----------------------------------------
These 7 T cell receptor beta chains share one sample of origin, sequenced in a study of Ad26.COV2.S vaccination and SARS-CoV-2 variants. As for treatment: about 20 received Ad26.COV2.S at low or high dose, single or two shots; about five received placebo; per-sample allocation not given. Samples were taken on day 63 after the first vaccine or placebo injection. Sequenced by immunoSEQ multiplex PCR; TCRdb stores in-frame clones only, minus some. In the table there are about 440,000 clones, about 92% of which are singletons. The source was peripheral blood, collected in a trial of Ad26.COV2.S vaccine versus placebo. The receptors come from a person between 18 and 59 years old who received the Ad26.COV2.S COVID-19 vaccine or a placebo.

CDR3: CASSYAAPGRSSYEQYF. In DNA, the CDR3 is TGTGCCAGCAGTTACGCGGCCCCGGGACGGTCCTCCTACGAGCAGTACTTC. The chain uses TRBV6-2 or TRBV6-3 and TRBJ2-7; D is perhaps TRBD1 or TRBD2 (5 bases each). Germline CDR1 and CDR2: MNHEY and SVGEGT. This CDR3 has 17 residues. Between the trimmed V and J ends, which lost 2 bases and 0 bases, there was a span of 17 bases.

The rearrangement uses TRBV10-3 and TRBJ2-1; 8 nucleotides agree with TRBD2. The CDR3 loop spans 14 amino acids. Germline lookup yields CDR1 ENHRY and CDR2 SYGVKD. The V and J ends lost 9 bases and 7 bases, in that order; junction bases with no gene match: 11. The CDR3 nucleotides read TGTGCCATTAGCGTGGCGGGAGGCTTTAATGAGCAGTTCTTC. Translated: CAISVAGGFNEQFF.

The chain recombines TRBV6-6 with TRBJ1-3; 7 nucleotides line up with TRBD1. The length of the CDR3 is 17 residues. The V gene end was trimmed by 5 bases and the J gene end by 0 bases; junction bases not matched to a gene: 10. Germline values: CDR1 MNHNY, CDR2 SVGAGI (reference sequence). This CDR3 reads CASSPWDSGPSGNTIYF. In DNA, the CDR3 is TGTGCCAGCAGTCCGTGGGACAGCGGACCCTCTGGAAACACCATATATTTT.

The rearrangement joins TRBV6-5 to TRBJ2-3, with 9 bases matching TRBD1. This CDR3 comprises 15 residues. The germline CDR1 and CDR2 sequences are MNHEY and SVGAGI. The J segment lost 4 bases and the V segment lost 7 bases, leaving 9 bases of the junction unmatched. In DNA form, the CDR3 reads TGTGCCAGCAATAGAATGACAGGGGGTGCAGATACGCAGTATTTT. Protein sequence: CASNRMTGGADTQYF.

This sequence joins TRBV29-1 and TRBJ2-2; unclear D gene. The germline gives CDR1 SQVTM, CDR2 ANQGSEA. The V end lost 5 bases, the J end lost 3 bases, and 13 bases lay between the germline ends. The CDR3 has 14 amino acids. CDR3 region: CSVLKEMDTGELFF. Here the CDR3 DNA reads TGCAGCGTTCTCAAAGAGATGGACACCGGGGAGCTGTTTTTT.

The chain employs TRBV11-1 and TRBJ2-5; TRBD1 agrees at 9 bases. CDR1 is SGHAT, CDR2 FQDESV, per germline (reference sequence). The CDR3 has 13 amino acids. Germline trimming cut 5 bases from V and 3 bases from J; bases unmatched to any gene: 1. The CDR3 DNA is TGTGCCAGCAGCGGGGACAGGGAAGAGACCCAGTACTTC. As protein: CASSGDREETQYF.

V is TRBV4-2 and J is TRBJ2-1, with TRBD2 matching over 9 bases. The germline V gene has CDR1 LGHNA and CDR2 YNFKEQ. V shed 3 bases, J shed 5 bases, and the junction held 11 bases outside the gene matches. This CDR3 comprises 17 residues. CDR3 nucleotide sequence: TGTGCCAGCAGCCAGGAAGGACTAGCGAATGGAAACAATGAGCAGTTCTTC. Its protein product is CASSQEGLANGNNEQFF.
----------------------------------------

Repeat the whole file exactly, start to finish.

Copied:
These 7 T cell receptor beta chains share one sample of origin, sequenced in a study of Ad26.COV2.S vaccination and SARS-CoV-2 variants. As for treatment: about 20 received Ad26.COV2.S at low or high dose, single or two shots; about five received placebo; per-sample allocation not given. Samples were taken on day 63 after the first vaccine or placebo injection. Sequenced by immunoSEQ multiplex PCR; TCRdb stores in-frame clones only, minus some. In the table there are about 440,000 clones, about 92% of which are singletons. The source was peripheral blood, collected in a trial of Ad26.COV2.S vaccine versus placebo. The receptors come from a person between 18 and 59 years old who received the Ad26.COV2.S COVID-19 vaccine or a placebo.

CDR3: CASSYAAPGRSSYEQYF. In DNA, the CDR3 is TGTGCCAGCAGTTACGCGGCCCCGGGACGGTCCTCCTACGAGCAGTACTTC. The chain uses TRBV6-2 or TRBV6-3 and TRBJ2-7; D is perhaps TRBD1 or TRBD2 (5 bases each). Germline CDR1 and CDR2: MNHEY and SVGEGT. This CDR3 has 17 residues. Between the trimmed V and J ends, which lost 2 bases and 0 bases, there was a span of 17 bases.

The rearrangement uses TRBV10-3 and TRBJ2-1; 8 nucleotides agree with TRBD2. The CDR3 loop spans 14 amino acids. Germline lookup yields CDR1 ENHRY and CDR2 SYGVKD. The V and J ends lost 9 bases and 7 bases, in that order; junction bases with no gene match: 11. The CDR3 nucleotides read TGTGCCATTAGCGTGGCGGGAGGCTTTAATGAGCAGTTCTTC. Translated: CAISVAGGFNEQFF.

The chain recombines TRBV6-6 with TRBJ1-3; 7 nucleotides line up with TRBD1. The length of the CDR3 is 17 residues. The V gene end was trimmed by 5 bases and the J gene end by 0 bases; junction bases not matched to a gene: 10. Germline values: CDR1 MNHNY, CDR2 SVGAGI (reference sequence). This CDR3 reads CASSPWDSGPSGNTIYF. In DNA, the CDR3 is TGTGCCAGCAGTCCGTGGGACAGCGGACCCTCTGGAAACACCATATATTTT.

The rearrangement joins TRBV6-5 to TRBJ2-3, with 9 bases matching TRBD1. This CDR3 comprises 15 residues. The germline CDR1 and CDR2 sequences are MNHEY and SVGAGI. The J segment lost 4 bases and the V segment lost 7 bases, leaving 9 bases of the junction unmatched. In DNA form, the CDR3 reads TGTGCCAGCAATAGAATGACAGGGGGTGCAGATACGCAGTATTTT. Protein sequence: CASNRMTGGADTQYF.

This sequence joins TRBV29-1 and TRBJ2-2; unclear D gene. The germline gives CDR1 SQVTM, CDR2 ANQGSEA. The V end lost 5 bases, the J end lost 3 bases, and 13 bases lay between the germline ends. The CDR3 has 14 amino acids. CDR3 region: CSVLKEMDTGELFF. Here the CDR3 DNA reads TGCAGCGTTCTCAAAGAGATGGACACCGGGGAGCTGTTTTTT.

The chain employs TRBV11-1 and TRBJ2-5; TRBD1 agrees at 9 bases. CDR1 is SGHAT, CDR2 FQDESV, per germline (reference sequence). The CDR3 has 13 amino acids. Germline trimming cut 5 bases from V and 3 bases from J; bases unmatched to any gene: 1. The CDR3 DNA is TGTGCCAGCAGCGGGGACAGGGAAGAGACCCAGTACTTC. As protein: CASSGDREETQYF.

V is TRBV4-2 and J is TRBJ2-1, with TRBD2 matching over 9 bases. The germline V gene has CDR1 LGHNA and CDR2 YNFKEQ. V shed 3 bases, J shed 5 bases, and the junction held 11 bases outside the gene matches. This CDR3 comprises 17 residues. CDR3 nucleotide sequence: TGTGCCAGCAGCCAGGAAGGACTAGCGAATGGAAACAATGAGCAGTTCTTC. Its protein product is CASSQEGLANGNNEQFF.